Good, Evil, and Human Dignity Theme Icon
Prejudice Theme Icon
Courage Theme Icon
Small Town Southern Life Theme Icon
Scout says that she thought Mr. Cunningham was their friend. Atticus says that he is. Mr.... (full context)
Good, Evil, and Human Dignity Theme Icon
Prejudice Theme Icon
Small Town Southern Life Theme Icon
Scout, Dill, and Jem go across the street to see if Miss Maudie is going to... (full context)
Prejudice Theme Icon
Scout asks what a mixed child is. Jem says they’re half black, half white, and don’t... (full context)
Prejudice Theme Icon
Growing Up Theme Icon
Small Town Southern Life Theme Icon
Scout gets separated in the crowd and finds herself in the middle of the Idlers’ Club,... (full context)
Chapter 17
Prejudice Theme Icon
Scout tries to ask Jem about the Ewells, but he turns her attention to Mr. Tate’s... (full context)
Good, Evil, and Human Dignity Theme Icon
Prejudice Theme Icon
Small Town Southern Life Theme Icon
Scout thinks all of this seems boring. Judge Taylor calls Bob Ewell to the stand as... (full context)
Prejudice Theme Icon
Courage Theme Icon
Small Town Southern Life Theme Icon
...father. Judge Taylor tells Mr. Ewell to not speak like that in his courtroom, but Scout doesn’t think Mr. Ewell gets it. When asked to tell his version of events, he... (full context)
Growing Up Theme Icon
Jem excitedly whispers that Mr. Ewell is going down. Scout doesn’t agree. She understands that Atticus is making the case that Mr. Ewell could’ve beaten... (full context)
Chapter 18
Good, Evil, and Human Dignity Theme Icon
Prejudice Theme Icon
Small Town Southern Life Theme Icon
Mayella takes the stand. Scout can tell that Mayella tries but fails to keep clean, and she thinks of the... (full context)
Good, Evil, and Human Dignity Theme Icon
Prejudice Theme Icon
Atticus takes over questioning. He calls Mayella “miss” and “ma’am,” which offends her. Scout is flabbergasted and Judge Taylor assures Mayella that Atticus is just being polite. Atticus builds... (full context)
Good, Evil, and Human Dignity Theme Icon
Courage Theme Icon
...to identify her rapist, so she points at Tom. Atticus asks Tom to stand, and Scout sees that Robinson’s left arm is a foot shorter than his right, with a shriveled... (full context)
Growing Up Theme Icon
Judge Taylor calls for a 10-minute break. Mr. Underwood snorts when he sees Scout, Jem, and Dill in the balcony. Scout knows that there are finer points to the... (full context)
Chapter 19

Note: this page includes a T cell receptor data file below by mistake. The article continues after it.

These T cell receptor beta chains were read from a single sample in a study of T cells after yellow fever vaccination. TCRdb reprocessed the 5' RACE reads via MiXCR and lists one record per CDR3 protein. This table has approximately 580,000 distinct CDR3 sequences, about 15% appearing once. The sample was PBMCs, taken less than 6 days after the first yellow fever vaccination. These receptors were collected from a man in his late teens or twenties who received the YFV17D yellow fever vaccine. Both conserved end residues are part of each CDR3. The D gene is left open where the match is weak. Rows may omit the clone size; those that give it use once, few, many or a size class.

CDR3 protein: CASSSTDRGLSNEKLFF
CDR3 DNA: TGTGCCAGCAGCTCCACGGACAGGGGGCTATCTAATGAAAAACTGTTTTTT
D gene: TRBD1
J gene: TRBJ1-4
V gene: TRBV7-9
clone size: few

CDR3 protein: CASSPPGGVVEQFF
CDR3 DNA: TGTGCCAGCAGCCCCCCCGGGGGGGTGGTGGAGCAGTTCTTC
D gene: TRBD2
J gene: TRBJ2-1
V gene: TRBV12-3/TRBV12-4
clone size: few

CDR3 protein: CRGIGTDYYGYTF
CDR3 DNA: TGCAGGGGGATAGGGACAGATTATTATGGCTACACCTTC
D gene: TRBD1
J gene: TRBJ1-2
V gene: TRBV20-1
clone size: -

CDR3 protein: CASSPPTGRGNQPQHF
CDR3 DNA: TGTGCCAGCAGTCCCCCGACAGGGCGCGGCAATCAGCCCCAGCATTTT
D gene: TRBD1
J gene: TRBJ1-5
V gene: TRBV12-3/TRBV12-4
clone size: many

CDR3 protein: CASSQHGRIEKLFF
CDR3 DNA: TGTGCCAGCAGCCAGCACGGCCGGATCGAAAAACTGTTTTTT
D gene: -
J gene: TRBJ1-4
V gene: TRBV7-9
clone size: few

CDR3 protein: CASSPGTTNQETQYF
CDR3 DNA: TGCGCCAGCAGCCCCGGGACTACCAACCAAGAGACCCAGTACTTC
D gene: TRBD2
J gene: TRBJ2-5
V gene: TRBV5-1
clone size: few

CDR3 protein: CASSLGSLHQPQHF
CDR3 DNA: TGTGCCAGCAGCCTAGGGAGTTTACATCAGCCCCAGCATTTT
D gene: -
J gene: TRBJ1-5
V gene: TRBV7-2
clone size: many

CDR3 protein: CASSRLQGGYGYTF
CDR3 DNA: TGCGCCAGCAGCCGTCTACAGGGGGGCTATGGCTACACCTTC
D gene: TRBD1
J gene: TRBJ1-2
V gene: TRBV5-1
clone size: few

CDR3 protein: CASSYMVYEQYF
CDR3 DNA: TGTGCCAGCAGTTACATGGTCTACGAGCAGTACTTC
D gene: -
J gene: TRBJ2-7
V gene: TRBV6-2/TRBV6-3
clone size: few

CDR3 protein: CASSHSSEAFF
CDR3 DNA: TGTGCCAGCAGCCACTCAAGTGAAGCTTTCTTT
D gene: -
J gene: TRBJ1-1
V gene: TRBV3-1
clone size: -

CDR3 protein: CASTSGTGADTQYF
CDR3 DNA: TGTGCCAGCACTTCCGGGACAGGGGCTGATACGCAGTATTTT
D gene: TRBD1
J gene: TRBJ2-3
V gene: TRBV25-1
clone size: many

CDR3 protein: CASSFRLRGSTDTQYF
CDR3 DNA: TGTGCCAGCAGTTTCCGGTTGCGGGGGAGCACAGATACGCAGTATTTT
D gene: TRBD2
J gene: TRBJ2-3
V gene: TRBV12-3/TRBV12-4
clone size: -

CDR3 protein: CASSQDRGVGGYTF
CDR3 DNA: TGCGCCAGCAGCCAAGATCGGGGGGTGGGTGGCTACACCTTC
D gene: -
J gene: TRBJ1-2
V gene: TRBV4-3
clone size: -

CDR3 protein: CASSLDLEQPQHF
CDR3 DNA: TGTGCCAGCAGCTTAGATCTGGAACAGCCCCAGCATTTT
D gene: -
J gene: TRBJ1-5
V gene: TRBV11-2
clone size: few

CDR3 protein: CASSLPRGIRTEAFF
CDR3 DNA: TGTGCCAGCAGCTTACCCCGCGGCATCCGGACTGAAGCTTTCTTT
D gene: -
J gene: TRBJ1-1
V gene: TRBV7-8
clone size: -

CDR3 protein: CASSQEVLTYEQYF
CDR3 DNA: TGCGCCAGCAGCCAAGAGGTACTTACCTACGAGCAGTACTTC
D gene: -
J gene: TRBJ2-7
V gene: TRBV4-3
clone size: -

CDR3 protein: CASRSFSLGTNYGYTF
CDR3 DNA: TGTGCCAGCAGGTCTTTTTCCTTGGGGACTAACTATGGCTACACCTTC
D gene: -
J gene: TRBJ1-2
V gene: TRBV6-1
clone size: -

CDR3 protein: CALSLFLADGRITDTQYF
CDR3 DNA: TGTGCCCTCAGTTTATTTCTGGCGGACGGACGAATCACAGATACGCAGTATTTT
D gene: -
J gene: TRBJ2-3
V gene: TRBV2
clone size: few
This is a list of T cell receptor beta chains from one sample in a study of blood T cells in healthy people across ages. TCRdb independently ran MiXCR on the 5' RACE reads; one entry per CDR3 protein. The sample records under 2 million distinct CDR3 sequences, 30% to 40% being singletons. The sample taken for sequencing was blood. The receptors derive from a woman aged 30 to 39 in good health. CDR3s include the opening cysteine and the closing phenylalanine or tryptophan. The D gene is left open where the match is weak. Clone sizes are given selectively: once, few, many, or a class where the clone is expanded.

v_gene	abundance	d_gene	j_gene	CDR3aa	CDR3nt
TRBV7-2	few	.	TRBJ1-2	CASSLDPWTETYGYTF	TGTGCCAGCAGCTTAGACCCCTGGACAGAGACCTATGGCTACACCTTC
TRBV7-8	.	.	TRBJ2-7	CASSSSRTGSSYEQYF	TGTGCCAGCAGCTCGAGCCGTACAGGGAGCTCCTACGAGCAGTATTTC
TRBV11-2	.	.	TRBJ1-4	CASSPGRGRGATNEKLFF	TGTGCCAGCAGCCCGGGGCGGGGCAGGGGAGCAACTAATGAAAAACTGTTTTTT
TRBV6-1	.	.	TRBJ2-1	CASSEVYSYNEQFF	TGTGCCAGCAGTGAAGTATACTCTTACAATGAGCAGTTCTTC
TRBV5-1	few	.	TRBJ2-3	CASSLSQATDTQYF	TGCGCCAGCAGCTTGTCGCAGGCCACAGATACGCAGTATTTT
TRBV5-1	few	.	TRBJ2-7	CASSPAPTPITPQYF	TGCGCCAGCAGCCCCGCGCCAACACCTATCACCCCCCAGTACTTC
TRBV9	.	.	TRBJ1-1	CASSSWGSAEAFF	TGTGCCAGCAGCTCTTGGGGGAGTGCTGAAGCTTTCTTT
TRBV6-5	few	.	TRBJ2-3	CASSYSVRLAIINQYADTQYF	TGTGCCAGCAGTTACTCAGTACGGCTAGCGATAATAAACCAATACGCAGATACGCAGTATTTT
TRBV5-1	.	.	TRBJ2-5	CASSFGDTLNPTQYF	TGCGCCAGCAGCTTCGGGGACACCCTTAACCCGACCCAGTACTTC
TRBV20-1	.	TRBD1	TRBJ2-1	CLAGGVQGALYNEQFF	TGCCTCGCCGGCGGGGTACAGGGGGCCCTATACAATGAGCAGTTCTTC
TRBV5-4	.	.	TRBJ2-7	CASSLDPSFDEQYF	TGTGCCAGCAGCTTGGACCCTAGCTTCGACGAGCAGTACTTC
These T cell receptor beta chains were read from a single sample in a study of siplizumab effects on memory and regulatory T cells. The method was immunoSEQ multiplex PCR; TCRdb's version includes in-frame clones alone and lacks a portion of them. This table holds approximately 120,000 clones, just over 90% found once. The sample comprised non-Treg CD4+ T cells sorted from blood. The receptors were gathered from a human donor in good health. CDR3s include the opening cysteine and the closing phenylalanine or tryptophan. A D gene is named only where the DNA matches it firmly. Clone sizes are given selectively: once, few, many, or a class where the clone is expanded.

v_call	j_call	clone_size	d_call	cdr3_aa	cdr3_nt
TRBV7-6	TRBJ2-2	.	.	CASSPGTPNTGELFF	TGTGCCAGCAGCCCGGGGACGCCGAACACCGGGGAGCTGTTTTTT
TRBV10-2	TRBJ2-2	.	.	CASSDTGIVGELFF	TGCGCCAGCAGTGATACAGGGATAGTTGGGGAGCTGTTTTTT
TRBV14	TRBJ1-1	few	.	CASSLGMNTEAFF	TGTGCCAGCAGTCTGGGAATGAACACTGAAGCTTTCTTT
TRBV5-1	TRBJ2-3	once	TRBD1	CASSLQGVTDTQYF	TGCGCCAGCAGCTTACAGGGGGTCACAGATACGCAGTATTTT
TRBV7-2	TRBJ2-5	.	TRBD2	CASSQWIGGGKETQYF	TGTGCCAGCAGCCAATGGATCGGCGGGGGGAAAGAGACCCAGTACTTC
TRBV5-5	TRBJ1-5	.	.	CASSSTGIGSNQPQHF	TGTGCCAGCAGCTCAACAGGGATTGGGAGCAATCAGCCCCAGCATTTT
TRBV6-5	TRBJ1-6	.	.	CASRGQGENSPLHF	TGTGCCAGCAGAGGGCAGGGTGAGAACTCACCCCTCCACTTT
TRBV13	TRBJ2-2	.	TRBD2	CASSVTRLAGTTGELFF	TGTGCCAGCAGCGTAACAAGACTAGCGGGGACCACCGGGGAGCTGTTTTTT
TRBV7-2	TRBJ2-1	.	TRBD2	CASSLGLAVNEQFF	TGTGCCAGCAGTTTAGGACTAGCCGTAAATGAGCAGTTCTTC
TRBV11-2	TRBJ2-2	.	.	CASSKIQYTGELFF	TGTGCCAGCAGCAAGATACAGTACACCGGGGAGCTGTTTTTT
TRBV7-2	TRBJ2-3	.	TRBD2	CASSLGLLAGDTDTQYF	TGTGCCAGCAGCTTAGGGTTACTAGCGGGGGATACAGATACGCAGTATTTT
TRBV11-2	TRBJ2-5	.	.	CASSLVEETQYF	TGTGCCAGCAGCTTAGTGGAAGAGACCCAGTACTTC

Good, Evil, and Human Dignity Theme Icon
Prejudice Theme Icon
Courage Theme Icon
Scout realizes that Mayella must be the loneliest person in the world and is probably lonelier... (full context)
Good, Evil, and Human Dignity Theme Icon
Prejudice Theme Icon
Dill starts to cry uncontrollably, so Jem sends him out with Scout. Outside, they greet Mr. Deas and sit under an oak tree. Dill says that he... (full context)
Chapter 20
Good, Evil, and Human Dignity Theme Icon
Prejudice Theme Icon
Growing Up Theme Icon
Small Town Southern Life Theme Icon
Mr. Raymond invites Dill to have a drink to settle his stomach. Scout knows he’s evil and that Atticus and Aunt Alexandra will be unhappy, but she follows... (full context)
Prejudice Theme Icon
Small Town Southern Life Theme Icon
Scout notes that according to Atticus, cheating a black man is worse than cheating a white... (full context)
Good, Evil, and Human Dignity Theme Icon
Prejudice Theme Icon
Small Town Southern Life Theme Icon
...vest and collar and remove his coat. He only ever loosens clothing at bedtime, and Scout and Jem are horrified. He addresses the jury like he might address friends and says... (full context)
Good, Evil, and Human Dignity Theme Icon
Prejudice Theme Icon
Courage Theme Icon
Small Town Southern Life Theme Icon
...and come to the right choice. He implores the jury to believe Tom. Dill points. Scout sees Calpurnia heading for Atticus. (full context)
Chapter 21
Growing Up Theme Icon
Small Town Southern Life Theme Icon
...asks Judge Taylor to go, since his children are missing, but Mr. Underwood interjects that Scout, Jem, and Dill are in the balcony. The children head downstairs and Jem excitedly announces... (full context)
Growing Up Theme Icon
Small Town Southern Life Theme Icon
Jem, Scout, and Dill return to find that the jury is still out, and few people moved.... (full context)
Good, Evil, and Human Dignity Theme Icon
Courage Theme Icon
Small Town Southern Life Theme Icon
Scout starts to feel the same way she did in February, when the street closed up,... (full context)
Chapter 22
Good, Evil, and Human Dignity Theme Icon
Growing Up Theme Icon
Small Town Southern Life Theme Icon
Jem cries angrily as he, Dill, and Scout find Atticus outside. He says that it’s not right and Atticus agrees. At home, Aunt... (full context)
Growing Up Theme Icon
...and forgets. Aunt Alexandra deems this observation cynical and unbecoming, so Jem leads Dill and Scout outside. They see Miss Stephanie talking to Mr. Avery and Miss Maudie. Miss Maudie yells... (full context)
Chapter 23
Courage Theme Icon
...herself to dramatically tell the story of Mr. Ewell spitting in Atticus’s face. Jem and Scout don’t think it’s entertaining—they’re terrified. They try several tactics to try to get Atticus to... (full context)
Good, Evil, and Human Dignity Theme Icon
Prejudice Theme Icon
A few weeks later, Atticus discuss Tom’s case with Scout and Jem. He explains that Tom is at a prison farm 70 miles away, and... (full context)
Small Town Southern Life Theme Icon